Robert Luddy, ’68

Going Against the Grain

Robert Luddy, ’68, certainly didn’t take the conventional route to success—he charted his own. And he wasn’t afraid to take risks along the way.

While many of his La Salle classmates were trying to get their first job, he was selling his first company. When others told him he couldn’t or shouldn’t, he was sinking his own savings into an idea he believed in. And at a time when many would be considering retirement, he’s making a name for himself as an educational innovator.

luddy_robert“I’m not afraid to go against the grain,” Luddy said. “In fact, I love it.”

His mother was a poet and artist; his father a self-taught electrical engineer. The lessons taught in his household revolved around having a strong character and work ethic, the importance of education, and the traits of successful people.

All of those lessons are still at work in Luddy’s life today, and a spirit of entrepreneurship is at the center of his simultaneous roles as business owner, philanthropist, and educational leader.

During his time at La Salle, Luddy was a finance major by day and a budding entrepreneur by night. He started a fiberglass manufacturing business that he ran successfully in addition to his full-time course load, and then sold the company after graduation.

Today, he is the President and CEO of Raleigh, N.C.-based CaptiveAire, the nation’s leading manufacturer of commercial kitchen ventilation systems. The company, which Luddy started in 1976 with just $1,300 of his own money, now employs 800 people and operates six manufacturing plants in the United States and 90 sales offices in North America.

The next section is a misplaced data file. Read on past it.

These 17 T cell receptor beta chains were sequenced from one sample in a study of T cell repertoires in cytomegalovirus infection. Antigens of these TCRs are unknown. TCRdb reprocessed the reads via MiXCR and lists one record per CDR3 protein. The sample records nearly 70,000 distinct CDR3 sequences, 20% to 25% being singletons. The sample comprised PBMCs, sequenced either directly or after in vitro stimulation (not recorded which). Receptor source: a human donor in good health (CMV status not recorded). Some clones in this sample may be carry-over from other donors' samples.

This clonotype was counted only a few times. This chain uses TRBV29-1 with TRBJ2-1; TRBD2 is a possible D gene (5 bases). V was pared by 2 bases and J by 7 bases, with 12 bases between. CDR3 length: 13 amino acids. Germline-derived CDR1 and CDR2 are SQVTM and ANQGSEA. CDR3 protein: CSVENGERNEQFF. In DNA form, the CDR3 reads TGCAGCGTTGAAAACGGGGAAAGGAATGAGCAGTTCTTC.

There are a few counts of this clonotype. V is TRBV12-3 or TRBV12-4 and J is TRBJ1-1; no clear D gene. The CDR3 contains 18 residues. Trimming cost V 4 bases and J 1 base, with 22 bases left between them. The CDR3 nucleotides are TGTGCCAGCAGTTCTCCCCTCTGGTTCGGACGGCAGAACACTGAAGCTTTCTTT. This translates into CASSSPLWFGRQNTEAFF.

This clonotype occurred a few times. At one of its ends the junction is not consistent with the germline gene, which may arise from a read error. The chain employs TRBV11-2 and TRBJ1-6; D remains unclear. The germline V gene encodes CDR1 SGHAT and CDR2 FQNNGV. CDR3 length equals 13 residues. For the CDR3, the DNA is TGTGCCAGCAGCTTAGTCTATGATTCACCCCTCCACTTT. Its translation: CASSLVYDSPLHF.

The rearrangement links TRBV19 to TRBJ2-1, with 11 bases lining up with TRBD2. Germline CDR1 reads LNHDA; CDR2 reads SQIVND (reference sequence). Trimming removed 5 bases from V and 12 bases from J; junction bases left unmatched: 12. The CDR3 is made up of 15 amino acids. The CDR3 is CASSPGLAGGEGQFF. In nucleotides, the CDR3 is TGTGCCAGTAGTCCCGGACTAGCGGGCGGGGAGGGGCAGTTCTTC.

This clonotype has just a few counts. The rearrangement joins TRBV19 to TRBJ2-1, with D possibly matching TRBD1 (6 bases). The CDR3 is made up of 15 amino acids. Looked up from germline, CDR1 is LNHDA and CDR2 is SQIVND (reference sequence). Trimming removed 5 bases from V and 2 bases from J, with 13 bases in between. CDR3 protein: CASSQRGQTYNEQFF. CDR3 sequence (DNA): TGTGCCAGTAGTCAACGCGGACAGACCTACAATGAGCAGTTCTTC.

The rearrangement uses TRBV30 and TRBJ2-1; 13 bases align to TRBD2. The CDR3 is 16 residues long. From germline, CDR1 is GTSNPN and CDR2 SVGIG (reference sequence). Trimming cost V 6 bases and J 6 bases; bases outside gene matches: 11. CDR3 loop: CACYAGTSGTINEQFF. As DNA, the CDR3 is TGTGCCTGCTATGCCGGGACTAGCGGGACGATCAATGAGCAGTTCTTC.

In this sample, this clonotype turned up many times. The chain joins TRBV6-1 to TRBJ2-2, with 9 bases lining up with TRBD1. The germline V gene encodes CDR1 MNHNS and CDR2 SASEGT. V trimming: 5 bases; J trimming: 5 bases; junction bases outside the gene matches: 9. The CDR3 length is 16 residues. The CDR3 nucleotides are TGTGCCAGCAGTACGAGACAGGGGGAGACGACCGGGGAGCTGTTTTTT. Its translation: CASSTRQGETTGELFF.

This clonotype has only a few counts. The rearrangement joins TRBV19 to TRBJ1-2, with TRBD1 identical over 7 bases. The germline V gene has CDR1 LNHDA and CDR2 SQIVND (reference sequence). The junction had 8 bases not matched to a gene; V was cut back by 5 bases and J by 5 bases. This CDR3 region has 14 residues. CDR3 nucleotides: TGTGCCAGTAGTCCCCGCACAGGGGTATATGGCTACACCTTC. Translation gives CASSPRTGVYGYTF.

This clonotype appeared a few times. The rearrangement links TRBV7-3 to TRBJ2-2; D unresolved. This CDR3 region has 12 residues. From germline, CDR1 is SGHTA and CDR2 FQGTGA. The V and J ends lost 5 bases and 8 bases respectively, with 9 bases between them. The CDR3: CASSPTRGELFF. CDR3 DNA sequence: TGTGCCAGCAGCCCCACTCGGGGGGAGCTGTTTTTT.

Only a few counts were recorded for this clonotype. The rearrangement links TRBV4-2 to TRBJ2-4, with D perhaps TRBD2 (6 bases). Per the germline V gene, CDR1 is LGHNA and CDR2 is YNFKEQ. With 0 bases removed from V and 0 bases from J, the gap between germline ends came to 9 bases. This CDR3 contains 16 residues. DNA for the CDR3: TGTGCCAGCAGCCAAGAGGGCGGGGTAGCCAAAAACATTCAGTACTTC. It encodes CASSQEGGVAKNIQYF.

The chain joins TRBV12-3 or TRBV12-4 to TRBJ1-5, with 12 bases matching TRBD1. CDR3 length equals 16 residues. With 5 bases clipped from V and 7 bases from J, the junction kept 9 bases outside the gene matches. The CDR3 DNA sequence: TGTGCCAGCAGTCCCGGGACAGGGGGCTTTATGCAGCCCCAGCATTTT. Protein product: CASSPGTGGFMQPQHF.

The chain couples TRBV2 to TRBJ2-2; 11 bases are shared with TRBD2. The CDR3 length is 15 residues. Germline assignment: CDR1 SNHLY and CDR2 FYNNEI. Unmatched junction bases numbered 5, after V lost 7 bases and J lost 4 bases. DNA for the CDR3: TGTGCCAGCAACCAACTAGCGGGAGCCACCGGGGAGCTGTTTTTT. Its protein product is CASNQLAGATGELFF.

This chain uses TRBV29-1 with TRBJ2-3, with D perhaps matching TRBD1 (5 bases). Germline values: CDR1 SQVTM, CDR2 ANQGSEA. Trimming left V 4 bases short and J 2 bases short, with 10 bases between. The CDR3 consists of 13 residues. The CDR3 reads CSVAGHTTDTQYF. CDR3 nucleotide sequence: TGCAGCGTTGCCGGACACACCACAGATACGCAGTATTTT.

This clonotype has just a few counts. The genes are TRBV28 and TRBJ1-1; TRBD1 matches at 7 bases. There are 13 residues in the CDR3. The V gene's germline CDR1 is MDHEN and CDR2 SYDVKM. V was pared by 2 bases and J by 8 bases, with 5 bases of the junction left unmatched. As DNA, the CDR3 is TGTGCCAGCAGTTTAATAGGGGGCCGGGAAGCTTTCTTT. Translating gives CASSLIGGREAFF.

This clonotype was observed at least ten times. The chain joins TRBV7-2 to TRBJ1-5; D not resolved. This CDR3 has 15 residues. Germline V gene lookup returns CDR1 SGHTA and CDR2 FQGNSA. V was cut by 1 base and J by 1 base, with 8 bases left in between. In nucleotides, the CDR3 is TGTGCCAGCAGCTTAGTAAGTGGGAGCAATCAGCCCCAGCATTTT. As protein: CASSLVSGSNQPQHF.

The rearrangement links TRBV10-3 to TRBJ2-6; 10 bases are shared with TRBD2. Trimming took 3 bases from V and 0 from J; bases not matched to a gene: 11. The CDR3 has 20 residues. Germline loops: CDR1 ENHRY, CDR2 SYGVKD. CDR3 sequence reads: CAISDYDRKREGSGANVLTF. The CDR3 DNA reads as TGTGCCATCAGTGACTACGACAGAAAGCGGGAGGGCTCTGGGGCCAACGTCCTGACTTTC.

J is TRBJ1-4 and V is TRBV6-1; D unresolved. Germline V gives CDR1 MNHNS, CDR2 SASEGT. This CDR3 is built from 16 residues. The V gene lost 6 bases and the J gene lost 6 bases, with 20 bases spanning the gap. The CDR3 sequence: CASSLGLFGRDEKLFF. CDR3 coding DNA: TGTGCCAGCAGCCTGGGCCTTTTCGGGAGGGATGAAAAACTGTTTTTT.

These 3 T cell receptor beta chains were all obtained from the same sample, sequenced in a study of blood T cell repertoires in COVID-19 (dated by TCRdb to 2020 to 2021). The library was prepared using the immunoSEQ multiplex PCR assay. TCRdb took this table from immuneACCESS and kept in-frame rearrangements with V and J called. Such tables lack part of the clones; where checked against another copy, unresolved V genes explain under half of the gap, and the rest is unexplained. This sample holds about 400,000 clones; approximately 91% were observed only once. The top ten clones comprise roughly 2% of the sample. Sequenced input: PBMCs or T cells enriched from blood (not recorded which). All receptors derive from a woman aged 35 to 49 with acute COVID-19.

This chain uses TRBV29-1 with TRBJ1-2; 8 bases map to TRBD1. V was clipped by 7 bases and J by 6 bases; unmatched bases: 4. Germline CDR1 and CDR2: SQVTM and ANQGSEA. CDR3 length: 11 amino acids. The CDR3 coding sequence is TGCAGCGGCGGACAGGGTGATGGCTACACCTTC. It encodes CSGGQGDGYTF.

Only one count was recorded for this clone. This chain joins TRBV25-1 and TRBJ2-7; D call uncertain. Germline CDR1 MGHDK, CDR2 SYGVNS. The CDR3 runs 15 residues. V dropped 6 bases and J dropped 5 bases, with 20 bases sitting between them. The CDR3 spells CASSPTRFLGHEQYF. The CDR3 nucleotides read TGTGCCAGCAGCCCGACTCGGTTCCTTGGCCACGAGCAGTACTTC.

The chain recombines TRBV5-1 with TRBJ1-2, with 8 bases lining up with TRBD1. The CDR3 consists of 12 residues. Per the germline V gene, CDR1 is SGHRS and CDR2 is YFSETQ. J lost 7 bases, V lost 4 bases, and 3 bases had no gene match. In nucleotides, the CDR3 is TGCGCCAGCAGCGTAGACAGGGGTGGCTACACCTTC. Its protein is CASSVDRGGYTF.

From its humble beginnings, the business has grown steadily, and, since 2002, its revenues have more than tripled to $300 million last year.

“Legitimate entrepreneurs set very high goals and work like crazy to achieve those goals.” —Robert Luddy, ’68

“When we were a little four-million-dollar company, I set a goal of getting to 25 million dollars with four to five salespeople, and they chuckled at me. But by setting the bar unreasonably high, we had a mark to go after,” Luddy said. “Legitimate entrepreneurs set very high goals and work like crazy to achieve those goals.”

Luddy has maintained a single-minded focus on goal-setting, constant improvement, and ongoing innovation—which makes hiring the right team of people an essential component to the company’s success.

“If you hire skilled people and you give them tough problems, they’re going to solve them,” Luddy said.

That philosophy has carried over into a more recent venture about which Luddy is deeply passionate—establishing a network of charter and private schools.

Seeing a need for schools that emphasized character development along with high academic achievement, he founded a charter school, Franklin Academy, in Wake Forest, N.C., in 1998; a Catholic college preparatory school, St. Thomas More Academy, in Raleigh in 2001; and Thales Academy, a chain of private K–12 college preparatory schools, in 2007.

At all of the schools, there is a dress code and a focus on discipline and good citizenship. Teachers employ the method of Direct Instruction, in which information is presented in small segments so that students can master concepts before moving on to new material, which Luddy said harkens back to the teaching techniques pioneered by St. John Baptist de La Salle, the founder of the Christian Brothers.

The multidisciplinary approach to education at his schools also has its roots in Luddy’s Lasallian education.

“As I look back, what I learned at La Salle was good accounting, philosophy, mathematics—basic core subjects that teach you to be a thinker, to have a depth and breadth of knowledge in order to understand everything we can about a subject,” Luddy said. “Our schools are very dynamic. We teach our students to be constantly learning, growing, and improving; to strive for excellence in everything they do.”

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